Share the Ranch: Wild Horses and Wildlife


Nestled in the hills near the town of Elk Creek in Northern California, Montgomery Creek is a 2,000-acre ranch with long valleys, rolling hills of chaparral, and steep ridges dotted with grey pines. There are creeks, springs, and reservoirs that provide plenty of water for the wild horses and burros but also the wildlife that call our property home.

Below is an overview of some of the other wild animals that can be seen on our land, and why we appreciate their presence! 


It’s not uncommon to come across a wily coyote while out on the trails putting in time with our horses-in-training. In a ranching setting, coyotes are often seen as being a nuisance animal that needs to be eradicated, however, they actually play a critical role in keeping ecosystems healthy. They are a keystone species, meaning that other species in the ecosystem largely depend on them, and their absence has a significant impact on the surrounding wildlife community.  Without coyotes, our ground squirrel population would be out of control at MCR!


Another keystone species and top predator on the property is the bobcat. Bobcats usually hunt at night and are seldom seen by people. We lucked out coming upon a bobcat den with kittens while out on the trail with our horses!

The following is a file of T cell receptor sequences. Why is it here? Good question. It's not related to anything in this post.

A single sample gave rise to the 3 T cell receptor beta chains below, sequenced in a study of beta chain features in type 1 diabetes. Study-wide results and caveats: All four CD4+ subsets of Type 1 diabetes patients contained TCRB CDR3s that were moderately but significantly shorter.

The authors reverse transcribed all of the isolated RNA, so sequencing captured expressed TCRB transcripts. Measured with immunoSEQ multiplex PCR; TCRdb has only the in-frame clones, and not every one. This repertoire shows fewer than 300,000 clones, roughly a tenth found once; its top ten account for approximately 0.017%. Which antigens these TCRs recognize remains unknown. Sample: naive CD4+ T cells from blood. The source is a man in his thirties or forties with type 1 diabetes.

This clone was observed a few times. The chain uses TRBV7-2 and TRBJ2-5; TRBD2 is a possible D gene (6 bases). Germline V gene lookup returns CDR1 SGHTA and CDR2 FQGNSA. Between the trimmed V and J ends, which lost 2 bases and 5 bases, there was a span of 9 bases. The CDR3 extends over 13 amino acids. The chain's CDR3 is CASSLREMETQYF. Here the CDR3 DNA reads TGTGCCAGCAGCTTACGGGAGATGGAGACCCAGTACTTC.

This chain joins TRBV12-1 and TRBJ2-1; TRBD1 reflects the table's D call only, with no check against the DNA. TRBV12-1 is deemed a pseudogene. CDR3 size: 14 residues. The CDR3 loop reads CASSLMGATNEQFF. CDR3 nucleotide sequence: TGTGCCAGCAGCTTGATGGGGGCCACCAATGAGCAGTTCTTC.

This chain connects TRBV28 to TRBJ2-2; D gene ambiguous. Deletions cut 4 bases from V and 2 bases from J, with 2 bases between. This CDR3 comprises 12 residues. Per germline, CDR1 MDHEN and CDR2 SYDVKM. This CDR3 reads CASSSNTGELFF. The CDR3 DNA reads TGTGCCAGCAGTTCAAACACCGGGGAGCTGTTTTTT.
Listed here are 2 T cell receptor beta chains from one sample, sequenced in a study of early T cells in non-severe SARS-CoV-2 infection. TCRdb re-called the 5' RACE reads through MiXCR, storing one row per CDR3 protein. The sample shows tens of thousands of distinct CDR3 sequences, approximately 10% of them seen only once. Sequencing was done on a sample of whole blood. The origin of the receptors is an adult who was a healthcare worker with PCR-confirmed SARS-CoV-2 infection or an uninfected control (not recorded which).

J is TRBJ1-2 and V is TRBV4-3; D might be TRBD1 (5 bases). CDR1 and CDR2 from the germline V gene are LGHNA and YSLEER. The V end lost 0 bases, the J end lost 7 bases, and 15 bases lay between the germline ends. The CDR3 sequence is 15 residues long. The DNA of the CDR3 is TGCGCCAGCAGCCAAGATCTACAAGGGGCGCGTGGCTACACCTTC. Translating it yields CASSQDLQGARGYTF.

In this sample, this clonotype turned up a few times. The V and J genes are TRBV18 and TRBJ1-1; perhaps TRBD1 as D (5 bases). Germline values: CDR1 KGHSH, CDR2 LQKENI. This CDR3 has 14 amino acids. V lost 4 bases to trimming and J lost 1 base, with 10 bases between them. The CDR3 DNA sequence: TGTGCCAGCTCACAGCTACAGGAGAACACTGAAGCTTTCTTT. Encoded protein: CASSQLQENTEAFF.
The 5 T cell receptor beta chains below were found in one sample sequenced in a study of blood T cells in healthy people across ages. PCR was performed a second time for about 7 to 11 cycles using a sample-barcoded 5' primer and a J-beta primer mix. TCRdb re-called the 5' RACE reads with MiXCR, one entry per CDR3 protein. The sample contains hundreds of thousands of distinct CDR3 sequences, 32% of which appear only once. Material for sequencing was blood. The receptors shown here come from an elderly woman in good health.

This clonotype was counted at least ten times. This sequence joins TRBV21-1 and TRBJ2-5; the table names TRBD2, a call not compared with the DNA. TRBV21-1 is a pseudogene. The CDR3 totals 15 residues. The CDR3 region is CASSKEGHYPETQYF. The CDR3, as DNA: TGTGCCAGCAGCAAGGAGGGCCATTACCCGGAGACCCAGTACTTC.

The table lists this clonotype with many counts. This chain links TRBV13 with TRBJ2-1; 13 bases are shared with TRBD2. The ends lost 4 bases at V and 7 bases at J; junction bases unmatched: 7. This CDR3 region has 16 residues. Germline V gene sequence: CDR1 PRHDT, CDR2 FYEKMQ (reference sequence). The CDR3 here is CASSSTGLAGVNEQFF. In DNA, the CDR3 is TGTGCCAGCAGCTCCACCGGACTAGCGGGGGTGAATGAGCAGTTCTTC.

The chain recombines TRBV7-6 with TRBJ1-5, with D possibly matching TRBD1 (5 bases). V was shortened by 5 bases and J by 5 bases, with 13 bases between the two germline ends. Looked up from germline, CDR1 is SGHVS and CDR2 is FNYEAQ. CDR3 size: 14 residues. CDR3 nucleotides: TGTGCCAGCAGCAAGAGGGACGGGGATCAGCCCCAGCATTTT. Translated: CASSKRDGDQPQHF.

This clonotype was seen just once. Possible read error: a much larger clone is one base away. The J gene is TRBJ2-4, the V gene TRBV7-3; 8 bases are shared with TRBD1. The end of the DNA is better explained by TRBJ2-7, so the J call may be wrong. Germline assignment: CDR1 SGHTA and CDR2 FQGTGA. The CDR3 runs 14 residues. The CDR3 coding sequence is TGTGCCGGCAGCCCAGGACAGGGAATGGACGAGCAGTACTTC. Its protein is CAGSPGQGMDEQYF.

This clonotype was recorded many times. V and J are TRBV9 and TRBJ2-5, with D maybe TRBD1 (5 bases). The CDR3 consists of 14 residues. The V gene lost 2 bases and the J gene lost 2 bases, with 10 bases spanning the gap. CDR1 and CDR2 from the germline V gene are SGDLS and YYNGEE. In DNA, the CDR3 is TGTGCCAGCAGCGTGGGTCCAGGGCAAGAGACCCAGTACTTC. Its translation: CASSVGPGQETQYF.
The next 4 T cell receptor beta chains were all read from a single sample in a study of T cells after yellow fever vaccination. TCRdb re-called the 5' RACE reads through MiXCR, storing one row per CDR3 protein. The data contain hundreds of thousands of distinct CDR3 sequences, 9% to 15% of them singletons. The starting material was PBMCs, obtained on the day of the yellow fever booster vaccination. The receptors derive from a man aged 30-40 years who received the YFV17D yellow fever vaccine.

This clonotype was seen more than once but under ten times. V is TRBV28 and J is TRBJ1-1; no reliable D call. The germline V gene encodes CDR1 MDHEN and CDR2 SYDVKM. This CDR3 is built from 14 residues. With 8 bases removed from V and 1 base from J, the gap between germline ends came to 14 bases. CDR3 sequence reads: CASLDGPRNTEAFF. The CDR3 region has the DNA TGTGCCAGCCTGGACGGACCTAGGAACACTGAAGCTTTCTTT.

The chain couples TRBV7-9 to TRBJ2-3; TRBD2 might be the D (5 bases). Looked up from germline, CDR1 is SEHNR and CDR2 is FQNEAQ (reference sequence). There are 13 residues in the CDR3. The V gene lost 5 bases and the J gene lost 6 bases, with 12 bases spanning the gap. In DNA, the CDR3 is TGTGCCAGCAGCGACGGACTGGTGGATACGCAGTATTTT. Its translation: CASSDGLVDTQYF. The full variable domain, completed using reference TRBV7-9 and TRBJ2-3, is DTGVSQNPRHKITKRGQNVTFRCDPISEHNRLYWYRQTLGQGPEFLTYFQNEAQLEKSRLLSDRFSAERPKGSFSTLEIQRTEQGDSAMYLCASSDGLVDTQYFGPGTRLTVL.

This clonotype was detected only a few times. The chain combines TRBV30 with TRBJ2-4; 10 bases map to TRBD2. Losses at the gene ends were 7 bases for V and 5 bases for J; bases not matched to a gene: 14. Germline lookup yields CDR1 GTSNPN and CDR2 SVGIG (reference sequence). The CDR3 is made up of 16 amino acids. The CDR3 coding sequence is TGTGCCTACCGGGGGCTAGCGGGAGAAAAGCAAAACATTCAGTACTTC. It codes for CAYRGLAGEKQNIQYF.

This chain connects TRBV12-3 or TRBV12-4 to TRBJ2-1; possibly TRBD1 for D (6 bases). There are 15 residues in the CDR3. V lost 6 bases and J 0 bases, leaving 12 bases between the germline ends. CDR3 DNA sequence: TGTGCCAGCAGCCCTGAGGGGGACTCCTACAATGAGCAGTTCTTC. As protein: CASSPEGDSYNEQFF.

Mountain Lions (Cougars)

Mountain lions are a natural predator to wild horses living on our public lands. They predate on foals and help to keep herd numbers in check. However, here at MCR we do not breed or have young horses in our wild herds so this has never been an issue at the Ranch.

Mountain lions (and other predators) not only play a crucial role to regulate prey numbers, they actually increase the health of a given population and of the land as well.

From the website Greener Ideal:

“Left to their own devices, a herd of herbivores, like elk, will stay in one place, eating everything down to the ground before they move on. However, a healthy predator population will keep a herd (or a population) moving around, looking for cover, and generally trying not to get eaten. This improves the health of the ecosystem as a whole. It leaves smaller plants and grasses for smaller herbivores, prevents erosion, and allows more saplings to mature.”

Tule Elk

Did you know that the Tule Elk is a protected species and only found in California? They are a symbol of conservation efforts in the state over the last century and are considered a focal species. According to the Center for Biological Diversity, Tule Elk are essential to the long term restoration of California’s native landscape, and serve a vital role as an umbrella species, for California’s native grasslands, oak woodlands, and landscape connectivity.

In an effort to have our sanctuary become self-sufficient, we are growing our own hay. The only time we don’t want Tule Elk around is before we harvest! Members of our team have been known to camp out in the hayfield to blow a horn at the first sight of Elk entering into the field!

When we purchased Montgomery Creek Ranch, we moved our mustangs onto a property that had an abundance of wild animals. From the start, we recognized that this was their home - not the other way around and we will continue to do our best to coexist with them.